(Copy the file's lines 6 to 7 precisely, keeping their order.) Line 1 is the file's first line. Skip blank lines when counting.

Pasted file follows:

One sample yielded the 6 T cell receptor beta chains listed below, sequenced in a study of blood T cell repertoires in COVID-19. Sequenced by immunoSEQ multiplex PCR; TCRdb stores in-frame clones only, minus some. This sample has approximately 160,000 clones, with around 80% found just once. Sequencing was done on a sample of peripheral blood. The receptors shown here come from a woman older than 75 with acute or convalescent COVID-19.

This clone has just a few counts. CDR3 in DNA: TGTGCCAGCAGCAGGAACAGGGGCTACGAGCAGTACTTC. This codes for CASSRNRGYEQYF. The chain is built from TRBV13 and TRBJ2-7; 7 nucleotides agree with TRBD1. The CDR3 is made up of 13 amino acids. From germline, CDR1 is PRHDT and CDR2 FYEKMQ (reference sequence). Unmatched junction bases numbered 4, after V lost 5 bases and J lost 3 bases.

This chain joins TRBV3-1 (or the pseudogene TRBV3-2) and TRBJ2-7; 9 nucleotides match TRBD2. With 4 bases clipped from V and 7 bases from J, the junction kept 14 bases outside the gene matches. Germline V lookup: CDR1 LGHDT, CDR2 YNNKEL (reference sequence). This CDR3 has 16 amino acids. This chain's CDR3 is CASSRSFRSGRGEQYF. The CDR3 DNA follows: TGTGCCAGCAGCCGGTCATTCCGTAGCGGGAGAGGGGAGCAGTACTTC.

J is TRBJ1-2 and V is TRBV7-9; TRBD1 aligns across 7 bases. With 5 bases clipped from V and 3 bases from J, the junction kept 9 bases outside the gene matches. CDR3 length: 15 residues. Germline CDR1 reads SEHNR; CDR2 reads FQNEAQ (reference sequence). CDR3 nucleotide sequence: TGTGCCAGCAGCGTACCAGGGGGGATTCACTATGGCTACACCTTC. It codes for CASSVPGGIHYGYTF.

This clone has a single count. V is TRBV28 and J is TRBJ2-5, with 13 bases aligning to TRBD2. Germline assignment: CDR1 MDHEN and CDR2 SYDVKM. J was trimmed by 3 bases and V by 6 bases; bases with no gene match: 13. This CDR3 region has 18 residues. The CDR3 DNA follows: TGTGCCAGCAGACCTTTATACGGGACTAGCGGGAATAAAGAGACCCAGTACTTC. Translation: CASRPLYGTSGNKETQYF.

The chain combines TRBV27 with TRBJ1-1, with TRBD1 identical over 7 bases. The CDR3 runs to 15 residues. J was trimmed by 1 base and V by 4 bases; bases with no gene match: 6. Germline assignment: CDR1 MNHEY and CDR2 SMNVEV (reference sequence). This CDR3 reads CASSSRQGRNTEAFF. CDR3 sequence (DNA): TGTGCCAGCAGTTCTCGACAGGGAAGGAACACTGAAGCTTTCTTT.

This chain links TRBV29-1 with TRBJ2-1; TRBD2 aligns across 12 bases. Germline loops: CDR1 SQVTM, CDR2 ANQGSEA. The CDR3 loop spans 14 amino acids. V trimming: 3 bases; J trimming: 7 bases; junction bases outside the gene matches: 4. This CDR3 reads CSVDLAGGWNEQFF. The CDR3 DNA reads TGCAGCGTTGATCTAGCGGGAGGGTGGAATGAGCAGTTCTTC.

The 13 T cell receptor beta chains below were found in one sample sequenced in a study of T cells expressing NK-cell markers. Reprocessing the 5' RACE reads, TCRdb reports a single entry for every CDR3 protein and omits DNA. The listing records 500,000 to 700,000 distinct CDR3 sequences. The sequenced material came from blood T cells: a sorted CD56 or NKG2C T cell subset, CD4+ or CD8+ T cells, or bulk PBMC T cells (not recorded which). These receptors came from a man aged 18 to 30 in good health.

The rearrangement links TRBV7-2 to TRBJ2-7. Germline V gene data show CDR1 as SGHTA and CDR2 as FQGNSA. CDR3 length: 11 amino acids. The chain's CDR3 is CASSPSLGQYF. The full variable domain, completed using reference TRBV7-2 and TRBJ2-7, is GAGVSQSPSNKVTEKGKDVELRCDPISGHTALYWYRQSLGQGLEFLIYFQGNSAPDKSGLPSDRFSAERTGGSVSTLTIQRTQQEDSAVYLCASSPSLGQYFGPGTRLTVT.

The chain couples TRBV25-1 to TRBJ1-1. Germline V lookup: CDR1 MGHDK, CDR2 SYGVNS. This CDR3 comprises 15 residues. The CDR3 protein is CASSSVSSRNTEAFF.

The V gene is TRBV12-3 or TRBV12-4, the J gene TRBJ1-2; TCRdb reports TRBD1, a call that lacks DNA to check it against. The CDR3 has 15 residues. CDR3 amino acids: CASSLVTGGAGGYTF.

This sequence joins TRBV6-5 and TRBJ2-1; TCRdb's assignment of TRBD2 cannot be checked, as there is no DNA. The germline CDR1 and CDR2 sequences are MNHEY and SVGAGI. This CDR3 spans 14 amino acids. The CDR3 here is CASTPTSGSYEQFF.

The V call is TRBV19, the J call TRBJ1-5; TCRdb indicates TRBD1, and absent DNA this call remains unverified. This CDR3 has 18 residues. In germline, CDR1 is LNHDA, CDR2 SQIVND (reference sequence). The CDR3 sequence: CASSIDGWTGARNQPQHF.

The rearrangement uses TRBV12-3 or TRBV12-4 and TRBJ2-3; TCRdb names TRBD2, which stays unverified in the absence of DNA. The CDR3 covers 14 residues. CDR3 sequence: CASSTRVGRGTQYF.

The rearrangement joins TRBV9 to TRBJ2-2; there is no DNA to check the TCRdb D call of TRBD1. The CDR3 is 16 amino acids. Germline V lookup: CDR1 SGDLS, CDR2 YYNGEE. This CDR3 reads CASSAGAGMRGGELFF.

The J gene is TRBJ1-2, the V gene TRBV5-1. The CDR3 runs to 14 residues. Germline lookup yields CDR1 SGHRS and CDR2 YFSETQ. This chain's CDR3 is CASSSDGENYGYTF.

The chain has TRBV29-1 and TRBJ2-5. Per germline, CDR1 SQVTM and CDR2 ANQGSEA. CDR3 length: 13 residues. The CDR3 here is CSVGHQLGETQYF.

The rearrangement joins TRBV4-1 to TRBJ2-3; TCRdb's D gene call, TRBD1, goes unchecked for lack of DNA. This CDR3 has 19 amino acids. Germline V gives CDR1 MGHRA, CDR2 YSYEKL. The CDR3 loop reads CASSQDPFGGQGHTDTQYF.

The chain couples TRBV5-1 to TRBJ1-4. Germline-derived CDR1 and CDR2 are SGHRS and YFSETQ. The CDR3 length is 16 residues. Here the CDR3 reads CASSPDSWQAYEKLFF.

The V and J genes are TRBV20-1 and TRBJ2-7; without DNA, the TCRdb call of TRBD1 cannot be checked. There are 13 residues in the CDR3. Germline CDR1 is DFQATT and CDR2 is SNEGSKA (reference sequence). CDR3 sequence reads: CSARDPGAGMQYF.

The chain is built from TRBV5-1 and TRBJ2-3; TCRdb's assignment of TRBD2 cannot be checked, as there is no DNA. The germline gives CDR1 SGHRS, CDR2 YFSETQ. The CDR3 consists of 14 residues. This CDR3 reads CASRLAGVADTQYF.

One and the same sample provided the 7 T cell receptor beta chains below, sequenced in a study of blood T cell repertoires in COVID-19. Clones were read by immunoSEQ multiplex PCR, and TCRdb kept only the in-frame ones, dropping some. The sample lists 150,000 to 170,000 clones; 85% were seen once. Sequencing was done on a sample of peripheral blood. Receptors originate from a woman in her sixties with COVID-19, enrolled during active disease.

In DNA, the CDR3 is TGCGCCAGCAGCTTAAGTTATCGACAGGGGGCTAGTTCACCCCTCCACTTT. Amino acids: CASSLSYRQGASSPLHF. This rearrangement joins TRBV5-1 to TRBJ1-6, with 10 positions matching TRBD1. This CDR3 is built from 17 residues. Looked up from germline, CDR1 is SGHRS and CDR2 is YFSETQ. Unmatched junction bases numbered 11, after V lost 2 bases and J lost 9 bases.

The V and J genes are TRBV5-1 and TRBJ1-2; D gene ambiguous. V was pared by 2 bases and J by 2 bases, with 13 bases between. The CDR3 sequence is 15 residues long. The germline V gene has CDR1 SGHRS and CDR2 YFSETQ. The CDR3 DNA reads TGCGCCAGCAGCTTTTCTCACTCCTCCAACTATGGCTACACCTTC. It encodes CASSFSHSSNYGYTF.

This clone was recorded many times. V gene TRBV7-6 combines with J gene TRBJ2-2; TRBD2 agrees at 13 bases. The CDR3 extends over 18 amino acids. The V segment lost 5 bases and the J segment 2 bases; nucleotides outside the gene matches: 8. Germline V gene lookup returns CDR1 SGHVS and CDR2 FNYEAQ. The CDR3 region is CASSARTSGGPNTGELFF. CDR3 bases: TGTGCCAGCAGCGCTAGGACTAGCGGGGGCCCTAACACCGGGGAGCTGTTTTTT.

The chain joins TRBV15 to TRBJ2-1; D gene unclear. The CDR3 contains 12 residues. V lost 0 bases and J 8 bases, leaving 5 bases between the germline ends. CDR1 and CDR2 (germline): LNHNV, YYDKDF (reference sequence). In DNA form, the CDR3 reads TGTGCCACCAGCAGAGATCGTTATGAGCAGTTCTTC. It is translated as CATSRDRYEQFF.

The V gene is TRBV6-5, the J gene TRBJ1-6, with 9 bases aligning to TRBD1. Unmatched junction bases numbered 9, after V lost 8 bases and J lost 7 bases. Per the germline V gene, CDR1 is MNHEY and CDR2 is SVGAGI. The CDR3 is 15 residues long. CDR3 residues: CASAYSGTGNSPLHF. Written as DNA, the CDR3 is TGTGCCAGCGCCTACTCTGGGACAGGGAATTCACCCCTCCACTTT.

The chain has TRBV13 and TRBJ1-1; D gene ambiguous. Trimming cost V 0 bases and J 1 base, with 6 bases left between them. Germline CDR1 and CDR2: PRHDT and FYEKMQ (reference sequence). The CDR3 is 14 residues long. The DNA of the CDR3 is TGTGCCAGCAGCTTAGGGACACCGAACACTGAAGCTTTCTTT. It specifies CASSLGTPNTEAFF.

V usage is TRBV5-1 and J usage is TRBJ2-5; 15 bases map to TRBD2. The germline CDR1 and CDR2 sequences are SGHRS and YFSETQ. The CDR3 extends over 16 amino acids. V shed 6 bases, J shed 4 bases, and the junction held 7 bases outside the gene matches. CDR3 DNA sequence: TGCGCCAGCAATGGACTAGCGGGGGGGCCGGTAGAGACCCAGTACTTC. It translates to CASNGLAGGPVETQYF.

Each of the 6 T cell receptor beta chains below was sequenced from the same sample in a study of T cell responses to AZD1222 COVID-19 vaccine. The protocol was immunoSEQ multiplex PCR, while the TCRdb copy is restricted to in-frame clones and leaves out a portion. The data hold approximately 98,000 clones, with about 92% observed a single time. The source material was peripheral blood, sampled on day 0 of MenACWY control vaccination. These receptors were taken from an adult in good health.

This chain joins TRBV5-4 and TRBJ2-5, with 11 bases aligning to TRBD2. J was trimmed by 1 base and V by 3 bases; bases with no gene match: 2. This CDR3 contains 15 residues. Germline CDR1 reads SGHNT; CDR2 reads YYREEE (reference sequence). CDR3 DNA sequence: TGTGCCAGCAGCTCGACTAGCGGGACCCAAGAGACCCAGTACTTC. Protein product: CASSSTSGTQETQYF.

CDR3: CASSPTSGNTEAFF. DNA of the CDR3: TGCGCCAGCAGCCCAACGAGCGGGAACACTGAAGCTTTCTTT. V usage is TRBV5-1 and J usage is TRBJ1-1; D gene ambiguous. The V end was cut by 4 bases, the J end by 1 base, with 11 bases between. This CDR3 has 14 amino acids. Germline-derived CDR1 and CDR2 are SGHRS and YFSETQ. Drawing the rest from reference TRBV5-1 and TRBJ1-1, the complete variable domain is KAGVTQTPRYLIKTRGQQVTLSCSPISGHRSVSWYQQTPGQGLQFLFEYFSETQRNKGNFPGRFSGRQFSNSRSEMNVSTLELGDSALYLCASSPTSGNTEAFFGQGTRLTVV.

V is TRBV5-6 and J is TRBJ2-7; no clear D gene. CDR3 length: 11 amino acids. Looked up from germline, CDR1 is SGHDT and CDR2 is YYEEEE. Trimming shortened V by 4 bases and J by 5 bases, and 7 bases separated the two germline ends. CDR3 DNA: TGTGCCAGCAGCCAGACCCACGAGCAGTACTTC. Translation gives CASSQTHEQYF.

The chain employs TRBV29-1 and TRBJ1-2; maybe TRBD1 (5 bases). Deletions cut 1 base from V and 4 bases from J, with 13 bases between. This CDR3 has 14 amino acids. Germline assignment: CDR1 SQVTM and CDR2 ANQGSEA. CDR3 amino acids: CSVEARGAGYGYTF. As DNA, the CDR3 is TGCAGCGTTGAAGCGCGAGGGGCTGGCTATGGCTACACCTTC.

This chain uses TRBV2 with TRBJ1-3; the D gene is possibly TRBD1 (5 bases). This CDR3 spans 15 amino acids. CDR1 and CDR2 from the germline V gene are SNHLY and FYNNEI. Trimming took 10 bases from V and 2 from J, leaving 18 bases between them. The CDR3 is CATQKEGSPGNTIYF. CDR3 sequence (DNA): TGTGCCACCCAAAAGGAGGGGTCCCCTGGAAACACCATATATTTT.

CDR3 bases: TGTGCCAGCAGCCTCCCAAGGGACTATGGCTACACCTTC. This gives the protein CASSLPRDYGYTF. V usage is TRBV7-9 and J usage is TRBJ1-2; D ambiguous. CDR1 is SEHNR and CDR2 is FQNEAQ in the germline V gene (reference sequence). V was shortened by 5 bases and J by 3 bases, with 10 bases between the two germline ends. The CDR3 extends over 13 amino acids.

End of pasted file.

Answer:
The chain combines TRBV27 with TRBJ1-1, with TRBD1 identical over 7 bases. The CDR3 runs to 15 residues. J was trimmed by 1 base and V by 4 bases; bases with no gene match: 6. Germline assignment: CDR1 MNHEY and CDR2 SMNVEV (reference sequence). This CDR3 reads CASSSRQGRNTEAFF. CDR3 sequence (DNA): TGTGCCAGCAGTTCTCGACAGGGAAGGAACACTGAAGCTTTCTTT.

This chain links TRBV29-1 with TRBJ2-1; TRBD2 aligns across 12 bases. Germline loops: CDR1 SQVTM, CDR2 ANQGSEA. The CDR3 loop spans 14 amino acids. V trimming: 3 bases; J trimming: 7 bases; junction bases outside the gene matches: 4. This CDR3 reads CSVDLAGGWNEQFF. The CDR3 DNA reads TGCAGCGTTGATCTAGCGGGAGGGTGGAATGAGCAGTTCTTC.